Remember: In-home testing is not a substitute for professional medical advice!
4. Family History
This is a good excuse to get your family involved, and believe me, if you don’t get them involved, you’ll likely hear about it later. Do your best to put together a family medical history. Over the years, this will benefit everyone in the family.
To help you think about ways to gather your family history, I recommend you read this article from the Centers for Disease Control and Prevention: Family Health History: The Basics.
You should then print this worksheet that I have created for you to input the information: Family Medical History.
If you are bold and want to try an automated system from the Surgeon General, then you should check this out: My Family Health Portrait.
I must caveat that I have not used this system.
5. Prepare a list of Questions for the Doctor
Your mind is racing and you probably think of questions all the time. So as questions come up, jot them down. Don’t fool yourself that you will remember. You are under a lot of stress so you need to take notes as you can. If you have time, try to get answers prior to the Doctors visit, so that you can get more from your conversation with the doctor.
6. Schedule an Appointment with the Primary Doctor
Seems obvious, huh? Well, it had to be said. You can’t assume that your loved one will schedule the appointment so don’t procrastinate any longer – go make an appointment right now! You can’t keep putting things off. Otherwise you are going to drive yourself crazy with worry.
Understand that the doctor is unlikely to make a complete diagnosis at this visit. If the doctor suspects dementia in any form including Alzheimer’s, your loved one will probably be referred to a specialist. This specialist will likely subject your loved one to more detailed questionnaires (tests) and possibly brain imaging.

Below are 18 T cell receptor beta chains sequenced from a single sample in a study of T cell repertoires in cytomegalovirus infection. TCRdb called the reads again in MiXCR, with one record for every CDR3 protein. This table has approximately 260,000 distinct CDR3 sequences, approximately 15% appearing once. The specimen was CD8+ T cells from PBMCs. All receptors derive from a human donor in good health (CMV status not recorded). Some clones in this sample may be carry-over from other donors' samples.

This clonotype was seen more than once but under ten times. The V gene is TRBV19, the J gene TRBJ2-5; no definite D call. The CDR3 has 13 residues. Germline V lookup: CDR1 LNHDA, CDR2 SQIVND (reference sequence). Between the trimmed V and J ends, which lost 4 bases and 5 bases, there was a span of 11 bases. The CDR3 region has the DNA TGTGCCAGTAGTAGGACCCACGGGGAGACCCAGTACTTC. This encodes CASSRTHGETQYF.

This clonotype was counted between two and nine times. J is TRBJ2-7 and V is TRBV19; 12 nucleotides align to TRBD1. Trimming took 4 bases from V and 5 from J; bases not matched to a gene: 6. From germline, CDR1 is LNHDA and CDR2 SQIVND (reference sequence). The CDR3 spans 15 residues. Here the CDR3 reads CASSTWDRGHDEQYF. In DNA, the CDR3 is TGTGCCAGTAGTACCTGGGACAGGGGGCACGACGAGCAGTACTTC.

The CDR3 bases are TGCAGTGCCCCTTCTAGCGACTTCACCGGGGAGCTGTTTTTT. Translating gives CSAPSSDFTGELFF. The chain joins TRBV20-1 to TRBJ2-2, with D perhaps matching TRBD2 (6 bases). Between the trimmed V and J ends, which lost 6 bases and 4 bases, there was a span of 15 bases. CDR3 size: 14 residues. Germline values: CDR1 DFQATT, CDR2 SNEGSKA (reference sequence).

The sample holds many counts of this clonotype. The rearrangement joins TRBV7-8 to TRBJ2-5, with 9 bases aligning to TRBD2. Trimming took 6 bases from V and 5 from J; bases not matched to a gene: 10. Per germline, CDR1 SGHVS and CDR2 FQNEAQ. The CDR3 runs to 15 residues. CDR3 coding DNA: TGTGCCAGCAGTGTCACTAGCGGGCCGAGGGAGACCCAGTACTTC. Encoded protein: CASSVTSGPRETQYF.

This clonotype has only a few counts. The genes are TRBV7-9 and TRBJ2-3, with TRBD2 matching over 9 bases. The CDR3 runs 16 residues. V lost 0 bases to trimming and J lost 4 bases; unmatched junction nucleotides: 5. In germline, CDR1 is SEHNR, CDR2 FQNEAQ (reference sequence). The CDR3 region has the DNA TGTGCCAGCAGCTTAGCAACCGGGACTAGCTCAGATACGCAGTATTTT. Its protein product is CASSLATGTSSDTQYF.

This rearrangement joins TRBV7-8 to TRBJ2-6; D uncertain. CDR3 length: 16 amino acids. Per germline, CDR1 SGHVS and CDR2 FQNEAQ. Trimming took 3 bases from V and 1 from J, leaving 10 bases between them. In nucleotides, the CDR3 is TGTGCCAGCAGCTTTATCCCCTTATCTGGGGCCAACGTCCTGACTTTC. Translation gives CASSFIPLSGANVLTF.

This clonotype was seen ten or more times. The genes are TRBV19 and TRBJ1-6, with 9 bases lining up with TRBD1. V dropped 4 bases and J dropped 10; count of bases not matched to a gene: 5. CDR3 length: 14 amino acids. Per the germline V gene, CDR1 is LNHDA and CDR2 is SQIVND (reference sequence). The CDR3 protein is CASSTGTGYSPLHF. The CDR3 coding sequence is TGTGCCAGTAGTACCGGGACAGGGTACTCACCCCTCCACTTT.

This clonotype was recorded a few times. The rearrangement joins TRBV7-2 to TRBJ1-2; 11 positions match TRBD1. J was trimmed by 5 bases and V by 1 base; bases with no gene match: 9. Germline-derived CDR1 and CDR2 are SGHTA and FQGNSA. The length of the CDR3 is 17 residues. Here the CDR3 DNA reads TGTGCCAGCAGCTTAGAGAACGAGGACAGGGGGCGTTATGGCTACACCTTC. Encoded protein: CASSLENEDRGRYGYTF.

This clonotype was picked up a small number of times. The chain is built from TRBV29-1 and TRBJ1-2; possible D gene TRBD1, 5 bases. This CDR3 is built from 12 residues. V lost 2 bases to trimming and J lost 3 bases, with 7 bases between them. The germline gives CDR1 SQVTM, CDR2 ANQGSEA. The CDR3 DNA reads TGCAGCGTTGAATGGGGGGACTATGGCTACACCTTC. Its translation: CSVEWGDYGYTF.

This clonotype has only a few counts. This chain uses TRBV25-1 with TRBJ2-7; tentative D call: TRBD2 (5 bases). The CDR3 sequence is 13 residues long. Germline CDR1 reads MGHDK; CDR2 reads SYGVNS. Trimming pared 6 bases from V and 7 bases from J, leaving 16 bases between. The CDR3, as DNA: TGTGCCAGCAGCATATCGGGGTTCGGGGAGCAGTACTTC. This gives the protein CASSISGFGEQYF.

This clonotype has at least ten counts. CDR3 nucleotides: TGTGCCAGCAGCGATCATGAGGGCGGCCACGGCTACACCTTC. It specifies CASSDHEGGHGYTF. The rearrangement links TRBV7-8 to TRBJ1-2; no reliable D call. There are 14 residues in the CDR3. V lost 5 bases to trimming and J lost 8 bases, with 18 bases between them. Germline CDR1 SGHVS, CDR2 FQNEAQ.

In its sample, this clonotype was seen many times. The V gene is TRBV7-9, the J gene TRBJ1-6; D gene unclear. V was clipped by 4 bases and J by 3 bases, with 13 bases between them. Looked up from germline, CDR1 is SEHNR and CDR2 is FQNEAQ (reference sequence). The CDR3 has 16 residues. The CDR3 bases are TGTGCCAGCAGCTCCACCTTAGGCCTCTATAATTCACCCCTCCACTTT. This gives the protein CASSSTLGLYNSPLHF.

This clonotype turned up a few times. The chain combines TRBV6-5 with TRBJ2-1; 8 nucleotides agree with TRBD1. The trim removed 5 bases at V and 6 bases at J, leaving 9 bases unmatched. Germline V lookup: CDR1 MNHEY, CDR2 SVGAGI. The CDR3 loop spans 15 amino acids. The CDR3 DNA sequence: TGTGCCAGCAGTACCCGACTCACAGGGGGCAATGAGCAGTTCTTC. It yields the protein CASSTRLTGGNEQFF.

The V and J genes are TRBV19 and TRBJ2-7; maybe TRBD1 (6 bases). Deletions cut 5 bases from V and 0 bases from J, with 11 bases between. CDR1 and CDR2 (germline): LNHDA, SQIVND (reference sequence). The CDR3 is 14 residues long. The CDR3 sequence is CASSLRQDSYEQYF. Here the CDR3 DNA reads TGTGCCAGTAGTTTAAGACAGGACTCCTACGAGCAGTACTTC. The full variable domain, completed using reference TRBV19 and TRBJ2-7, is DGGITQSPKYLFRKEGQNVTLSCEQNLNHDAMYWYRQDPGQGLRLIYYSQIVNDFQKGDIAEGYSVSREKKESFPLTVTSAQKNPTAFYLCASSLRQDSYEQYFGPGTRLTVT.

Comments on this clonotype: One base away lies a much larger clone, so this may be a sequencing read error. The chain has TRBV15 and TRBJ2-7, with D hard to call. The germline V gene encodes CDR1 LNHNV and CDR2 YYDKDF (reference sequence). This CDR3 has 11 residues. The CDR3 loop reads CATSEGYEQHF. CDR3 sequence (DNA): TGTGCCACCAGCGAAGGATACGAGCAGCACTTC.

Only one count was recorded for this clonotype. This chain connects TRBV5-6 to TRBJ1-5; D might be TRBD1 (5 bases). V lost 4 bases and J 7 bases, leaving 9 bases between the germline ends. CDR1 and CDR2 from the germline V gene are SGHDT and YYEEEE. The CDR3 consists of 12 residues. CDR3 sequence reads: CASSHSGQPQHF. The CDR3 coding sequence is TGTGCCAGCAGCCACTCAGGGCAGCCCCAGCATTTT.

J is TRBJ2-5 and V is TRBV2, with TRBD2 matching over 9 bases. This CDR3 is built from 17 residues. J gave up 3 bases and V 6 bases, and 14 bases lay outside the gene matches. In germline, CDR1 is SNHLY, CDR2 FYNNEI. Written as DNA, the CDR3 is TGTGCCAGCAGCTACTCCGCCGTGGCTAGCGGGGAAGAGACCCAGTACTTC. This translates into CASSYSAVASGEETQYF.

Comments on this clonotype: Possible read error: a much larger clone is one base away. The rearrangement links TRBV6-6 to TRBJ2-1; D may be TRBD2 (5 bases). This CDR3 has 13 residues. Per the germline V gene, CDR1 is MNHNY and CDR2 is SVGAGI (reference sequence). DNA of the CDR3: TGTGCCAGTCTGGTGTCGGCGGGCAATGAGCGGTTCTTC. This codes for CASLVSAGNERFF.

Related TinT Article: Testing for Alzheimer’s Disease, Part 1
And as suggested above, use this link to get more information about patient privacy: HIPAA – U.S. Department of Health & Human Services
Please check out my Talking with Your Doctor resource for additional information.
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So, what do you think about this list? Are there things you would include or exclude? In the comments below,I would love to hear any input or experiences that you may have.
I received this really great advice today from a caregiver who has been through this so I wanted to share: “One thing that I have done is to always take a single notebook to every medical appointment to log each visit chronologically for my husband. Most important to WRITE EVERYTHING DOWN.
In fact, I would suggest a little different approach based on my experience. Had I known how involved as far as the number of different medical people involved, this is what I would do. In a notebook — probably loose leaf — have a master page that logged each medical appointment by date and doctor. Then make a separate section in the notebook for each doctor or facility to log all the details of each visit or event. In addition, have a section that would record all meds and changes of strength and frequency of taking, etc. There would also be a section to include the paper work or copies of the 6 Steps.”